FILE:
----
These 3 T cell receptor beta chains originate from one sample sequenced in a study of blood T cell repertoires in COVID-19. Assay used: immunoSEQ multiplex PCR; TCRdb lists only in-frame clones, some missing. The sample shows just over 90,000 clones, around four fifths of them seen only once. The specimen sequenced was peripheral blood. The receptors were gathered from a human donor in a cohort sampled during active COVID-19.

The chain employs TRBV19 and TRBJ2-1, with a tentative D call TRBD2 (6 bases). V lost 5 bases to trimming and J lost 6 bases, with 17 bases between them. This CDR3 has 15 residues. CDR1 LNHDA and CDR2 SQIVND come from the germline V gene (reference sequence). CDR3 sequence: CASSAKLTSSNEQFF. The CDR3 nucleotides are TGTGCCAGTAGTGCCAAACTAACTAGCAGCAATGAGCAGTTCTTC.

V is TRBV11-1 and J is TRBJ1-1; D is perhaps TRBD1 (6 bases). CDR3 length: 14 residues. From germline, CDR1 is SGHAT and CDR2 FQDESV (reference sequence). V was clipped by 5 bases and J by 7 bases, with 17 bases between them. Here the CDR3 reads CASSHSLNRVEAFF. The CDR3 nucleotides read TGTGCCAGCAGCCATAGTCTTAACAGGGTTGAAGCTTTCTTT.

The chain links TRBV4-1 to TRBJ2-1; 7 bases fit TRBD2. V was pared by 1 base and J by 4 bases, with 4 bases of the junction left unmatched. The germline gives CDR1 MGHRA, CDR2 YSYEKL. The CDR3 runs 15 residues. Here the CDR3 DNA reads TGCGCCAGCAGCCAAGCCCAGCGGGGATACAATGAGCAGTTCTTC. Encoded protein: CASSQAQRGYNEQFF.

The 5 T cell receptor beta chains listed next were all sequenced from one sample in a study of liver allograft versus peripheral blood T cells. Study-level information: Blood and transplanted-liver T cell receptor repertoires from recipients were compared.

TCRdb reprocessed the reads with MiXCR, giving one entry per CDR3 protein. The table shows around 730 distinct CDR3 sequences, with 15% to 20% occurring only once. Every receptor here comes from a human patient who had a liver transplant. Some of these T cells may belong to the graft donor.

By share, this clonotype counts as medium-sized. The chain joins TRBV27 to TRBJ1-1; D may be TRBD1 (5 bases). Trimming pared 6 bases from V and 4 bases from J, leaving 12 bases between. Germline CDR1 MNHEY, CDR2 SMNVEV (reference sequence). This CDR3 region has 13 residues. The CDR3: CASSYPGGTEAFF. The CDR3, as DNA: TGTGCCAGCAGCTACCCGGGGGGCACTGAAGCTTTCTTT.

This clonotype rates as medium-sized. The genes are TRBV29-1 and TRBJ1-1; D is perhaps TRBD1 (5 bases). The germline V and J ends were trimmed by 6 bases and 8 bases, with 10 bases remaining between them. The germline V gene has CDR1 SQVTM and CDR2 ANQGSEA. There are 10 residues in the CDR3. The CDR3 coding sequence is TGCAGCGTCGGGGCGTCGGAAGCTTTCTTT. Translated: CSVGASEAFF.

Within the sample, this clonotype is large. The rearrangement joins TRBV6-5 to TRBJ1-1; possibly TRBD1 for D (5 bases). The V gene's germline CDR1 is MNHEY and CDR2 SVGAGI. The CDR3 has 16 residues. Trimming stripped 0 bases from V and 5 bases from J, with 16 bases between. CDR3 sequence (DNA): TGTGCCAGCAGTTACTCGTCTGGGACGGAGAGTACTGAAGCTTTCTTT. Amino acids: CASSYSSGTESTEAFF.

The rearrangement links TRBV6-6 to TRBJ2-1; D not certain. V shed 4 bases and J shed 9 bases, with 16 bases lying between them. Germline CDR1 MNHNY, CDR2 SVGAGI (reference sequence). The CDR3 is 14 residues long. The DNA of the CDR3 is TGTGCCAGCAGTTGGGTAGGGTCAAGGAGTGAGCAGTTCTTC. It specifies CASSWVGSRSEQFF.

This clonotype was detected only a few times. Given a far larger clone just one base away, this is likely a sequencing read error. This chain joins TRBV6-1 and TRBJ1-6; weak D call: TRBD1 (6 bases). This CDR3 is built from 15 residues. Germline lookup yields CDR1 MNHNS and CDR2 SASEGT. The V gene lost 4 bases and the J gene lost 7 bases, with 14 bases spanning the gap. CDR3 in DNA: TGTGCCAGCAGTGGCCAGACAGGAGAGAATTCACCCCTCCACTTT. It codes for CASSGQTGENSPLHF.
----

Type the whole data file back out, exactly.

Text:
These 3 T cell receptor beta chains originate from one sample sequenced in a study of blood T cell repertoires in COVID-19. Assay used: immunoSEQ multiplex PCR; TCRdb lists only in-frame clones, some missing. The sample shows just over 90,000 clones, around four fifths of them seen only once. The specimen sequenced was peripheral blood. The receptors were gathered from a human donor in a cohort sampled during active COVID-19.

The chain employs TRBV19 and TRBJ2-1, with a tentative D call TRBD2 (6 bases). V lost 5 bases to trimming and J lost 6 bases, with 17 bases between them. This CDR3 has 15 residues. CDR1 LNHDA and CDR2 SQIVND come from the germline V gene (reference sequence). CDR3 sequence: CASSAKLTSSNEQFF. The CDR3 nucleotides are TGTGCCAGTAGTGCCAAACTAACTAGCAGCAATGAGCAGTTCTTC.

V is TRBV11-1 and J is TRBJ1-1; D is perhaps TRBD1 (6 bases). CDR3 length: 14 residues. From germline, CDR1 is SGHAT and CDR2 FQDESV (reference sequence). V was clipped by 5 bases and J by 7 bases, with 17 bases between them. Here the CDR3 reads CASSHSLNRVEAFF. The CDR3 nucleotides read TGTGCCAGCAGCCATAGTCTTAACAGGGTTGAAGCTTTCTTT.

The chain links TRBV4-1 to TRBJ2-1; 7 bases fit TRBD2. V was pared by 1 base and J by 4 bases, with 4 bases of the junction left unmatched. The germline gives CDR1 MGHRA, CDR2 YSYEKL. The CDR3 runs 15 residues. Here the CDR3 DNA reads TGCGCCAGCAGCCAAGCCCAGCGGGGATACAATGAGCAGTTCTTC. Encoded protein: CASSQAQRGYNEQFF.

The 5 T cell receptor beta chains listed next were all sequenced from one sample in a study of liver allograft versus peripheral blood T cells. Study-level information: Blood and transplanted-liver T cell receptor repertoires from recipients were compared.

TCRdb reprocessed the reads with MiXCR, giving one entry per CDR3 protein. The table shows around 730 distinct CDR3 sequences, with 15% to 20% occurring only once. Every receptor here comes from a human patient who had a liver transplant. Some of these T cells may belong to the graft donor.

By share, this clonotype counts as medium-sized. The chain joins TRBV27 to TRBJ1-1; D may be TRBD1 (5 bases). Trimming pared 6 bases from V and 4 bases from J, leaving 12 bases between. Germline CDR1 MNHEY, CDR2 SMNVEV (reference sequence). This CDR3 region has 13 residues. The CDR3: CASSYPGGTEAFF. The CDR3, as DNA: TGTGCCAGCAGCTACCCGGGGGGCACTGAAGCTTTCTTT.

This clonotype rates as medium-sized. The genes are TRBV29-1 and TRBJ1-1; D is perhaps TRBD1 (5 bases). The germline V and J ends were trimmed by 6 bases and 8 bases, with 10 bases remaining between them. The germline V gene has CDR1 SQVTM and CDR2 ANQGSEA. There are 10 residues in the CDR3. The CDR3 coding sequence is TGCAGCGTCGGGGCGTCGGAAGCTTTCTTT. Translated: CSVGASEAFF.

Within the sample, this clonotype is large. The rearrangement joins TRBV6-5 to TRBJ1-1; possibly TRBD1 for D (5 bases). The V gene's germline CDR1 is MNHEY and CDR2 SVGAGI. The CDR3 has 16 residues. Trimming stripped 0 bases from V and 5 bases from J, with 16 bases between. CDR3 sequence (DNA): TGTGCCAGCAGTTACTCGTCTGGGACGGAGAGTACTGAAGCTTTCTTT. Amino acids: CASSYSSGTESTEAFF.

The rearrangement links TRBV6-6 to TRBJ2-1; D not certain. V shed 4 bases and J shed 9 bases, with 16 bases lying between them. Germline CDR1 MNHNY, CDR2 SVGAGI (reference sequence). The CDR3 is 14 residues long. The DNA of the CDR3 is TGTGCCAGCAGTTGGGTAGGGTCAAGGAGTGAGCAGTTCTTC. It specifies CASSWVGSRSEQFF.

This clonotype was detected only a few times. Given a far larger clone just one base away, this is likely a sequencing read error. This chain joins TRBV6-1 and TRBJ1-6; weak D call: TRBD1 (6 bases). This CDR3 is built from 15 residues. Germline lookup yields CDR1 MNHNS and CDR2 SASEGT. The V gene lost 4 bases and the J gene lost 7 bases, with 14 bases spanning the gap. CDR3 in DNA: TGTGCCAGCAGTGGCCAGACAGGAGAGAATTCACCCCTCCACTTT. It codes for CASSGQTGENSPLHF.